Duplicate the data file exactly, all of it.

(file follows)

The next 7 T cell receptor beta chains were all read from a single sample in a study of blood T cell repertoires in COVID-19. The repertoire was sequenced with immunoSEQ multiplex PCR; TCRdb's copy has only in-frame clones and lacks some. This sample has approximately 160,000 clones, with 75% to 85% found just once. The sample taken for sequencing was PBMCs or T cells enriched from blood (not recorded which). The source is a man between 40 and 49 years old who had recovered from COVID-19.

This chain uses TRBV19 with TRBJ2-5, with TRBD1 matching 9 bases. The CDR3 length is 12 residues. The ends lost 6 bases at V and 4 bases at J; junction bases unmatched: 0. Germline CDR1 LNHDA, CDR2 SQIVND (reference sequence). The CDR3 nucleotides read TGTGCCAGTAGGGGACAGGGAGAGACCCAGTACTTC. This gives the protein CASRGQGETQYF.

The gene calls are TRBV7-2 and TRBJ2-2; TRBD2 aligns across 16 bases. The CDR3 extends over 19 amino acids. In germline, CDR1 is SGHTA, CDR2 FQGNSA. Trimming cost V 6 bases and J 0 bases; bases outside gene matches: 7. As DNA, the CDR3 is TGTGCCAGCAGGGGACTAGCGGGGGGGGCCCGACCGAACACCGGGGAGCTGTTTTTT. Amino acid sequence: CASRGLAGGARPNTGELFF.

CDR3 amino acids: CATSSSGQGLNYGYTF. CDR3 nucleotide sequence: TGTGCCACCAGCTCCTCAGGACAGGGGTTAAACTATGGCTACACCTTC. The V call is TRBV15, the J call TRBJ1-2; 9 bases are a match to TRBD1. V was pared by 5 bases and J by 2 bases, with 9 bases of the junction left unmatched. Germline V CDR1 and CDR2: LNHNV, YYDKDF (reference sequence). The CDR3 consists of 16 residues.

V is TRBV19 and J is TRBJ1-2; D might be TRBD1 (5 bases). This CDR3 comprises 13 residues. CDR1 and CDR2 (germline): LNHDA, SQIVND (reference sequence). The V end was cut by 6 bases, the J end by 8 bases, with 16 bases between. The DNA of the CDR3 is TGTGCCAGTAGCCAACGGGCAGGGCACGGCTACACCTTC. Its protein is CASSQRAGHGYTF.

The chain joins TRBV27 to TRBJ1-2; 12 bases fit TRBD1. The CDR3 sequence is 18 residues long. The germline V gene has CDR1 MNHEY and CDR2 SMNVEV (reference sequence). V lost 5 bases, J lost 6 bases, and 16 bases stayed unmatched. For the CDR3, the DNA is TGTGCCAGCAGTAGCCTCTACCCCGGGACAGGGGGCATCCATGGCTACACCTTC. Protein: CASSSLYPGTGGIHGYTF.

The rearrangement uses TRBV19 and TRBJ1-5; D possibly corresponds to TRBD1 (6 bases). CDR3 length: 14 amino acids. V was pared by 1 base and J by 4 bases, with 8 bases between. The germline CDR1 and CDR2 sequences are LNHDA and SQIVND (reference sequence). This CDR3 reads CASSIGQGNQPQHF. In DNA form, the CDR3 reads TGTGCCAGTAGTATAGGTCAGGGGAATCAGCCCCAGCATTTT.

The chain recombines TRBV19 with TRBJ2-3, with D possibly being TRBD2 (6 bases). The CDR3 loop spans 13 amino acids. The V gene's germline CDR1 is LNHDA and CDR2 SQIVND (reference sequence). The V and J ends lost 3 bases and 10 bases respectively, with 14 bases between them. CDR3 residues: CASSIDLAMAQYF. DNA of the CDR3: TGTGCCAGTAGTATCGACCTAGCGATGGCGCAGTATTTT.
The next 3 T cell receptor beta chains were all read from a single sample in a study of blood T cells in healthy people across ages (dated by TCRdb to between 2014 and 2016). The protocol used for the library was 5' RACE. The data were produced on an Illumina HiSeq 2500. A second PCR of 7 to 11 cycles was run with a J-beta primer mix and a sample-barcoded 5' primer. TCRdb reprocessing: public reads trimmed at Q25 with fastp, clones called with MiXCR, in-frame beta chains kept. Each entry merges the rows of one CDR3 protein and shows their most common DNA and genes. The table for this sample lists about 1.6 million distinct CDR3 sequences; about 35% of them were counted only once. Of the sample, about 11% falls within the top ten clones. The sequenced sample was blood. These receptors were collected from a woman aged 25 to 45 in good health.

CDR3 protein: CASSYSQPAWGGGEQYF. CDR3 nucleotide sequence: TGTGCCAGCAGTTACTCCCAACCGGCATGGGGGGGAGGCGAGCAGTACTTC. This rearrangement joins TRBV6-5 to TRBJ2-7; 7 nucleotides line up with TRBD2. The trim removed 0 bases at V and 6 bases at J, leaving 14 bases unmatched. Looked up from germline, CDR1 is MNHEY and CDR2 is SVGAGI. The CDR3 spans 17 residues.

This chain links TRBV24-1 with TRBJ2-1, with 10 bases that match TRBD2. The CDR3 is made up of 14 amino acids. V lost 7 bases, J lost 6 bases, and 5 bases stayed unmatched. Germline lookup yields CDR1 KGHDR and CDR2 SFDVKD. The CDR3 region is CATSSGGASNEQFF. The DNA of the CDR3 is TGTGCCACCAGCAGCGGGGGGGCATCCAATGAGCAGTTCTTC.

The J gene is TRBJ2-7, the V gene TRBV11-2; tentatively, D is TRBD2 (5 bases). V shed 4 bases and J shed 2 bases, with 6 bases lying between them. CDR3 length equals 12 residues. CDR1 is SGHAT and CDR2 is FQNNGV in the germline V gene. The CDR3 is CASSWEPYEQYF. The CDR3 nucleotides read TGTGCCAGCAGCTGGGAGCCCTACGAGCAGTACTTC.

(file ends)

The next 7 T cell receptor beta chains were all read from a single sample in a study of blood T cell repertoires in COVID-19. The repertoire was sequenced with immunoSEQ multiplex PCR; TCRdb's copy has only in-frame clones and lacks some. This sample has approximately 160,000 clones, with 75% to 85% found just once. The sample taken for sequencing was PBMCs or T cells enriched from blood (not recorded which). The source is a man between 40 and 49 years old who had recovered from COVID-19.

This chain uses TRBV19 with TRBJ2-5, with TRBD1 matching 9 bases. The CDR3 length is 12 residues. The ends lost 6 bases at V and 4 bases at J; junction bases unmatched: 0. Germline CDR1 LNHDA, CDR2 SQIVND (reference sequence). The CDR3 nucleotides read TGTGCCAGTAGGGGACAGGGAGAGACCCAGTACTTC. This gives the protein CASRGQGETQYF.

The gene calls are TRBV7-2 and TRBJ2-2; TRBD2 aligns across 16 bases. The CDR3 extends over 19 amino acids. In germline, CDR1 is SGHTA, CDR2 FQGNSA. Trimming cost V 6 bases and J 0 bases; bases outside gene matches: 7. As DNA, the CDR3 is TGTGCCAGCAGGGGACTAGCGGGGGGGGCCCGACCGAACACCGGGGAGCTGTTTTTT. Amino acid sequence: CASRGLAGGARPNTGELFF.

CDR3 amino acids: CATSSSGQGLNYGYTF. CDR3 nucleotide sequence: TGTGCCACCAGCTCCTCAGGACAGGGGTTAAACTATGGCTACACCTTC. The V call is TRBV15, the J call TRBJ1-2; 9 bases are a match to TRBD1. V was pared by 5 bases and J by 2 bases, with 9 bases of the junction left unmatched. Germline V CDR1 and CDR2: LNHNV, YYDKDF (reference sequence). The CDR3 consists of 16 residues.

V is TRBV19 and J is TRBJ1-2; D might be TRBD1 (5 bases). This CDR3 comprises 13 residues. CDR1 and CDR2 (germline): LNHDA, SQIVND (reference sequence). The V end was cut by 6 bases, the J end by 8 bases, with 16 bases between. The DNA of the CDR3 is TGTGCCAGTAGCCAACGGGCAGGGCACGGCTACACCTTC. Its protein is CASSQRAGHGYTF.

The chain joins TRBV27 to TRBJ1-2; 12 bases fit TRBD1. The CDR3 sequence is 18 residues long. The germline V gene has CDR1 MNHEY and CDR2 SMNVEV (reference sequence). V lost 5 bases, J lost 6 bases, and 16 bases stayed unmatched. For the CDR3, the DNA is TGTGCCAGCAGTAGCCTCTACCCCGGGACAGGGGGCATCCATGGCTACACCTTC. Protein: CASSSLYPGTGGIHGYTF.

The rearrangement uses TRBV19 and TRBJ1-5; D possibly corresponds to TRBD1 (6 bases). CDR3 length: 14 amino acids. V was pared by 1 base and J by 4 bases, with 8 bases between. The germline CDR1 and CDR2 sequences are LNHDA and SQIVND (reference sequence). This CDR3 reads CASSIGQGNQPQHF. In DNA form, the CDR3 reads TGTGCCAGTAGTATAGGTCAGGGGAATCAGCCCCAGCATTTT.

The chain recombines TRBV19 with TRBJ2-3, with D possibly being TRBD2 (6 bases). The CDR3 loop spans 13 amino acids. The V gene's germline CDR1 is LNHDA and CDR2 SQIVND (reference sequence). The V and J ends lost 3 bases and 10 bases respectively, with 14 bases between them. CDR3 residues: CASSIDLAMAQYF. DNA of the CDR3: TGTGCCAGTAGTATCGACCTAGCGATGGCGCAGTATTTT.
The next 3 T cell receptor beta chains were all read from a single sample in a study of blood T cells in healthy people across ages (dated by TCRdb to between 2014 and 2016). The protocol used for the library was 5' RACE. The data were produced on an Illumina HiSeq 2500. A second PCR of 7 to 11 cycles was run with a J-beta primer mix and a sample-barcoded 5' primer. TCRdb reprocessing: public reads trimmed at Q25 with fastp, clones called with MiXCR, in-frame beta chains kept. Each entry merges the rows of one CDR3 protein and shows their most common DNA and genes. The table for this sample lists about 1.6 million distinct CDR3 sequences; about 35% of them were counted only once. Of the sample, about 11% falls within the top ten clones. The sequenced sample was blood. These receptors were collected from a woman aged 25 to 45 in good health.

CDR3 protein: CASSYSQPAWGGGEQYF. CDR3 nucleotide sequence: TGTGCCAGCAGTTACTCCCAACCGGCATGGGGGGGAGGCGAGCAGTACTTC. This rearrangement joins TRBV6-5 to TRBJ2-7; 7 nucleotides line up with TRBD2. The trim removed 0 bases at V and 6 bases at J, leaving 14 bases unmatched. Looked up from germline, CDR1 is MNHEY and CDR2 is SVGAGI. The CDR3 spans 17 residues.

This chain links TRBV24-1 with TRBJ2-1, with 10 bases that match TRBD2. The CDR3 is made up of 14 amino acids. V lost 7 bases, J lost 6 bases, and 5 bases stayed unmatched. Germline lookup yields CDR1 KGHDR and CDR2 SFDVKD. The CDR3 region is CATSSGGASNEQFF. The DNA of the CDR3 is TGTGCCACCAGCAGCGGGGGGGCATCCAATGAGCAGTTCTTC.

The J gene is TRBJ2-7, the V gene TRBV11-2; tentatively, D is TRBD2 (5 bases). V shed 4 bases and J shed 2 bases, with 6 bases lying between them. CDR3 length equals 12 residues. CDR1 is SGHAT and CDR2 is FQNNGV in the germline V gene. The CDR3 is CASSWEPYEQYF. The CDR3 nucleotides read TGTGCCAGCAGCTGGGAGCCCTACGAGCAGTACTTC.